If the first step you take out of bed in the morning is excruciating in the area around the bottom of your heel, you might have plantar fasciitis. Plantar fasciitis can be a long standing issue if not identified early and proper treatments put into place. Plantar Fasciitis is characterized by pain in the bottom of the foot in the connective tissue that runs from the base of the heel to the toes. It is responsible for supporting the largest of the three arches in the foot, and vital to proper walking and running form.
Symptoms tend to include pain in the morning upon taking your first few steps, redness and swelling in the sole of the foot, and pain with running or walking. People who wear stiff shoes or boots for prolonged period of time such as military, police, or fire personnel, factory workers, and health care providers. Runners also commonly experience plantar fasciitis, particularly when running in a shoe that is not a good match for their foot or the terrain they run on.
Additionally, Treat My Feet Plantar Fascia sock and compression sleeve can be worn throughout the day or night to support the foot using interlocking stitching for maximum compression and Plantar fascia stretch technology to reduce pain and swelling. Additionally, the unique design reduces blood pooling and banishes discomfort. This comfortable pair of orthopedic socks provides Achilles tendon support and supports morning foot pain. They are FDA registered quality guaranteed and designed in the USA, and Doctor recommended and athlete approved.If plantar fasciitis symptoms are new or mild, home remedies can be used to feel better. Icing the foot using Treat My Feet Hot and Cold wraps is ideal. Rolling the foot over a water bottle filled with water and frozen will bring relief and assist in inflammation reduction, while simultaneously massaging the plantar fascia. This should be done for 2-5 minutes 3-4 times per day. Stretching the calf muscles and foot muscles themselves is important to restore fascial mobility. Stand on a step and drop the heel off the step with the leg held straight.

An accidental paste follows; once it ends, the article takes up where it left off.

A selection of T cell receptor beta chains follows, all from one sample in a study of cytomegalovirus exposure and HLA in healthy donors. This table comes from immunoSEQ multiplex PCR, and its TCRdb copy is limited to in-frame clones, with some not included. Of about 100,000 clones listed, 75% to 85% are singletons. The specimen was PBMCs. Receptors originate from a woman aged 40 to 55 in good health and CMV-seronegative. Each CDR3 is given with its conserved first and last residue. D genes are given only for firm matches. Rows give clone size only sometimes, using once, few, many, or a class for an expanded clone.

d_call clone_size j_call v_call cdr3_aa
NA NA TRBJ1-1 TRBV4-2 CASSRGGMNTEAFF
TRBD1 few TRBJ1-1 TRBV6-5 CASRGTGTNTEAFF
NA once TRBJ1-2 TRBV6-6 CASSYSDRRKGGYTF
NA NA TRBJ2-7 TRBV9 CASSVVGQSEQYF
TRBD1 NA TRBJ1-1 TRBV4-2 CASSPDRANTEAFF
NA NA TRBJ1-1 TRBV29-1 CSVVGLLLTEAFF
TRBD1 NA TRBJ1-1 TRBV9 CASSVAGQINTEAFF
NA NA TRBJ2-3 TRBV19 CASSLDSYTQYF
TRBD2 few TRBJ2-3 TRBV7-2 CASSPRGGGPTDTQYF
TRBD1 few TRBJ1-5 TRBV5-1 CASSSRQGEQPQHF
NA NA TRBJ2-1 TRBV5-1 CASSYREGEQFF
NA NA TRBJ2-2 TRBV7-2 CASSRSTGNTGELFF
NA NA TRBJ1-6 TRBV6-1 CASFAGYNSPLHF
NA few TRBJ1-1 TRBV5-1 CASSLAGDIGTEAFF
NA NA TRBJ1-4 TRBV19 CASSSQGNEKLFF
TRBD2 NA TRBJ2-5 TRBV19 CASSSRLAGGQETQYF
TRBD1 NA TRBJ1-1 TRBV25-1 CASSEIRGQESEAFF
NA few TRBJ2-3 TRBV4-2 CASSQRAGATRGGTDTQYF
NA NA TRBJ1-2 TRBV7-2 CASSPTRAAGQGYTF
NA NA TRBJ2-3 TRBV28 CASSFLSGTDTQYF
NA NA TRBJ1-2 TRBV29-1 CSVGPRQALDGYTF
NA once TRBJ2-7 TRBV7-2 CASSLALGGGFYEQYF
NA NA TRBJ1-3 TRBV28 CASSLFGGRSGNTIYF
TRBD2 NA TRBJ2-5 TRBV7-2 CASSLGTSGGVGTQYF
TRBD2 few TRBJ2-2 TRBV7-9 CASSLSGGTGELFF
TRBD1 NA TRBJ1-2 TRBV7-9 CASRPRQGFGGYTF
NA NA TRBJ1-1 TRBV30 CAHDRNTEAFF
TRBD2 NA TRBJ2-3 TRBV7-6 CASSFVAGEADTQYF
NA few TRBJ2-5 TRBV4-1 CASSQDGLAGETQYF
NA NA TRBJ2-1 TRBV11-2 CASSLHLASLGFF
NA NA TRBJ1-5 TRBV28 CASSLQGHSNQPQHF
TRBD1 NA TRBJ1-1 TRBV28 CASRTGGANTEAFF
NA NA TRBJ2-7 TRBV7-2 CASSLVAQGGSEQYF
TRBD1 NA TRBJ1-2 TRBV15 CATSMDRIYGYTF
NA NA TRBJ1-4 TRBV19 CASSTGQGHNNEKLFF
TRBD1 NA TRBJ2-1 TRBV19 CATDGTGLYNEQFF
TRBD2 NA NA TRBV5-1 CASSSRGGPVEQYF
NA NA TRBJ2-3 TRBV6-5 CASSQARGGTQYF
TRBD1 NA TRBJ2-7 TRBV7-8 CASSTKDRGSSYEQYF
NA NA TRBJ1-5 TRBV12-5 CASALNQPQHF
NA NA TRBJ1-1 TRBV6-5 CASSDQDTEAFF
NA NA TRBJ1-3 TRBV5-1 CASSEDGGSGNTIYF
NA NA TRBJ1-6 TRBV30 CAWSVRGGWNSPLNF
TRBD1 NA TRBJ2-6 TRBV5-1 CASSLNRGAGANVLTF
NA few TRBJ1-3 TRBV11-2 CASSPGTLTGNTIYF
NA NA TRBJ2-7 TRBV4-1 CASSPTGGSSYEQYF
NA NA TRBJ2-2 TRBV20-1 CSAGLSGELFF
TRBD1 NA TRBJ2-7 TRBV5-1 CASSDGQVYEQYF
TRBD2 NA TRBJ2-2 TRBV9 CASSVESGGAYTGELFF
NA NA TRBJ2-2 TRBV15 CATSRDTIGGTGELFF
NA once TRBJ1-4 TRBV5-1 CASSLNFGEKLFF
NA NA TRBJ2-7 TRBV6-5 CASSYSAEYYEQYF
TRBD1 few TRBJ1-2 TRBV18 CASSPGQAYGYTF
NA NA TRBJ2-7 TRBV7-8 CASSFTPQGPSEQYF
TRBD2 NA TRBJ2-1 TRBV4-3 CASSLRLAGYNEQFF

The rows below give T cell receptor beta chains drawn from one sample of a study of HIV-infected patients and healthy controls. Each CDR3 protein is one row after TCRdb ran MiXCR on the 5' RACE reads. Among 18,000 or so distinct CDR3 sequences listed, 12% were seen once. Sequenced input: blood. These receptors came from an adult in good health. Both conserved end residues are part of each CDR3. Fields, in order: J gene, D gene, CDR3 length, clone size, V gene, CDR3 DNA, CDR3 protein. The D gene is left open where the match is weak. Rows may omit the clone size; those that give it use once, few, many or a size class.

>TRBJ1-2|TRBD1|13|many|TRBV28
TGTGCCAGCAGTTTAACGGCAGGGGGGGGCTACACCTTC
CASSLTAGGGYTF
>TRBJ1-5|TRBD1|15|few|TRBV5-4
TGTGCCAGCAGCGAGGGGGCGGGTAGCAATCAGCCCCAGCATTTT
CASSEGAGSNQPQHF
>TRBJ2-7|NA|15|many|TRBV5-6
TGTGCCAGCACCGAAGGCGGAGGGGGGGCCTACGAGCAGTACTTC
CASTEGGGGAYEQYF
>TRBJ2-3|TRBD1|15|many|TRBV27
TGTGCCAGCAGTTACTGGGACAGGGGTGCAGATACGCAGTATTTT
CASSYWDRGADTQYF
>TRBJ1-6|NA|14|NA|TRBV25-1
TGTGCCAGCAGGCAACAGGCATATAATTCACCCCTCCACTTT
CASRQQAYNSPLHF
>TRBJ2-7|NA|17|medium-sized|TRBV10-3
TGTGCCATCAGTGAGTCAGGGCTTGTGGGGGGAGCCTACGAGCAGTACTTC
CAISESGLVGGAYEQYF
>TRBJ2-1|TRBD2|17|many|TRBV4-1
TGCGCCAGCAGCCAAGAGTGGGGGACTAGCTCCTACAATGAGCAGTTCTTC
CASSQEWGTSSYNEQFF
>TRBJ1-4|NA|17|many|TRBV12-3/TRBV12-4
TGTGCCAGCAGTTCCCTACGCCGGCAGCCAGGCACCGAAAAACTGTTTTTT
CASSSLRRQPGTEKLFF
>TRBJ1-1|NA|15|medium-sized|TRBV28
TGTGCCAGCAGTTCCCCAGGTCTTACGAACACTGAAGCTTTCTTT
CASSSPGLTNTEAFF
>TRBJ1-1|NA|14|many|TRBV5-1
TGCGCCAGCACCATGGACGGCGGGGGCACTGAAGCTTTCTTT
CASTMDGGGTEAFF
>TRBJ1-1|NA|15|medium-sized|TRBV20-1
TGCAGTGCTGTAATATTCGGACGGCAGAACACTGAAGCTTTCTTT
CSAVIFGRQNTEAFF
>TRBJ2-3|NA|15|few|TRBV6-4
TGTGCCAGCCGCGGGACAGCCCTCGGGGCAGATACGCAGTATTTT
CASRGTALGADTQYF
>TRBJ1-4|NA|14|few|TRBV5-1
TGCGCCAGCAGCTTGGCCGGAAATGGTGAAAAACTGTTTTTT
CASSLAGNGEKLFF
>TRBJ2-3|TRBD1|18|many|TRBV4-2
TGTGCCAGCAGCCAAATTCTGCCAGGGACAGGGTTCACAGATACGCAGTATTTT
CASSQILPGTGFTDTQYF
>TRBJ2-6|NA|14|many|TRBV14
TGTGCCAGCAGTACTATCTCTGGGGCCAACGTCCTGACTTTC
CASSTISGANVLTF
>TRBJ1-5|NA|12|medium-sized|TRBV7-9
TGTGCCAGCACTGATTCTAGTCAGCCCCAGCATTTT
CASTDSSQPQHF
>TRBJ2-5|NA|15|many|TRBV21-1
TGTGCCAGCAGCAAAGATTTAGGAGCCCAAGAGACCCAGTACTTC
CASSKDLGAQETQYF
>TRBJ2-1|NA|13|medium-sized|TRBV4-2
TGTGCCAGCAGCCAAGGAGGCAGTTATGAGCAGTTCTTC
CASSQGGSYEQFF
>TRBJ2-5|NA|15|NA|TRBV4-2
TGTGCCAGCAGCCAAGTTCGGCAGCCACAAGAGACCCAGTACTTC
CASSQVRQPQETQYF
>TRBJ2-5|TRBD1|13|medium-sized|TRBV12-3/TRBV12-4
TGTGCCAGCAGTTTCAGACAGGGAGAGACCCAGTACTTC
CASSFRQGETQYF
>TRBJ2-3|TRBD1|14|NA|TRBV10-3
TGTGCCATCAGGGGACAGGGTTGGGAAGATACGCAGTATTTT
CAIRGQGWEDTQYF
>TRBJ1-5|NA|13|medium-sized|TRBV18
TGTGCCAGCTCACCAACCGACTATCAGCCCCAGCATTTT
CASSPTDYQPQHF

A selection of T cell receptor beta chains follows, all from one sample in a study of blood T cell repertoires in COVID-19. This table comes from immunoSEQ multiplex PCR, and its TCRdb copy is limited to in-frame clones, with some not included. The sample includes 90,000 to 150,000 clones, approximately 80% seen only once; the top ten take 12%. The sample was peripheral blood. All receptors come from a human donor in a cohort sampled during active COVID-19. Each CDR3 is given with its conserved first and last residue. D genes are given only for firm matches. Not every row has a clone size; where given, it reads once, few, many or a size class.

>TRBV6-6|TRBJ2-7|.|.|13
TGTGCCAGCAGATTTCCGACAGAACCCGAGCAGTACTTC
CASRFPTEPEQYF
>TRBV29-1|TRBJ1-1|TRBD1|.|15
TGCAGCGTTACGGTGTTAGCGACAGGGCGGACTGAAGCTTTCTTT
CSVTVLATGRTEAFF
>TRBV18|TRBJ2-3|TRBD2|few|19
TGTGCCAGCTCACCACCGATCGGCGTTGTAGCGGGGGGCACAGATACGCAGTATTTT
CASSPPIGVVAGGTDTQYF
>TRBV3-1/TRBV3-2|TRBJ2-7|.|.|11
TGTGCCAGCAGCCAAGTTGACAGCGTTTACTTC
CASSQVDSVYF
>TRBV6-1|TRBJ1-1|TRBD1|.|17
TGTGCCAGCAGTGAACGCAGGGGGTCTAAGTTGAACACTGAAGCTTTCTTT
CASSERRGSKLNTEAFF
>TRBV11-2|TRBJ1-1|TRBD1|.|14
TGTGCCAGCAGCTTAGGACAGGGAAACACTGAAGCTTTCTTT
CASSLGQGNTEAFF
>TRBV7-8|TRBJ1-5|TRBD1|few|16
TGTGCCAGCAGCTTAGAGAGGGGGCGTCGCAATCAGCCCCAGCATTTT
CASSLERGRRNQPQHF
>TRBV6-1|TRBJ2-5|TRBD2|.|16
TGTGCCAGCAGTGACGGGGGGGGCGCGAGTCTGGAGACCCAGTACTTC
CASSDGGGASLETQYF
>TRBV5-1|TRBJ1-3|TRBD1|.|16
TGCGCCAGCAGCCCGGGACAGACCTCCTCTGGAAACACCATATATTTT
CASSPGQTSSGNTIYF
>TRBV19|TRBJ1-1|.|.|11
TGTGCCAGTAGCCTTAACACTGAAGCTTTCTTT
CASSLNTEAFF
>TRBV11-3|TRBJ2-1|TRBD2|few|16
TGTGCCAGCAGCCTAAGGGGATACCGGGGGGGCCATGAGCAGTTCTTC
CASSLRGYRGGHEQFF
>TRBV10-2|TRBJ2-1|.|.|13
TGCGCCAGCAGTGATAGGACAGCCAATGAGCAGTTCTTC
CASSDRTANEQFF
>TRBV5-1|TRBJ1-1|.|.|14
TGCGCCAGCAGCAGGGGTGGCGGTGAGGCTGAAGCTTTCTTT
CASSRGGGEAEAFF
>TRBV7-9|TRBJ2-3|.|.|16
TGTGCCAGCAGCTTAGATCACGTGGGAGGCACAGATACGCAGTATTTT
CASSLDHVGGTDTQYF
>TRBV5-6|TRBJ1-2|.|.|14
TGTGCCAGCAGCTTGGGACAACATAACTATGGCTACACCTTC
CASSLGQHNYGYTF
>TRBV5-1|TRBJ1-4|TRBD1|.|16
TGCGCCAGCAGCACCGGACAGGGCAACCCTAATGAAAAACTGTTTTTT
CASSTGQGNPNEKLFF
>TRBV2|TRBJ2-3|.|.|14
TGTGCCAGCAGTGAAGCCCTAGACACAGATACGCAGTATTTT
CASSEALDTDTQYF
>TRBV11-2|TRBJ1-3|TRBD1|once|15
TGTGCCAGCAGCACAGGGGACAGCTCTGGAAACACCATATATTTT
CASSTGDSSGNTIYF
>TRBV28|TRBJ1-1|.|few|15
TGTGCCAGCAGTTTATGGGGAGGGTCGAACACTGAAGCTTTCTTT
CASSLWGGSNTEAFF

In some instances of chronic plantar fascia, more aggressive treatment is necessary. See a physical therapist for an evaluation of your foot and ankle, and analysis of how you walk or run if applicable to detect the root cause of the plantar fasciitis. Manual therapy including myofascial release, massage, and mobilization of the ankle and foot may also be deemed necessary.
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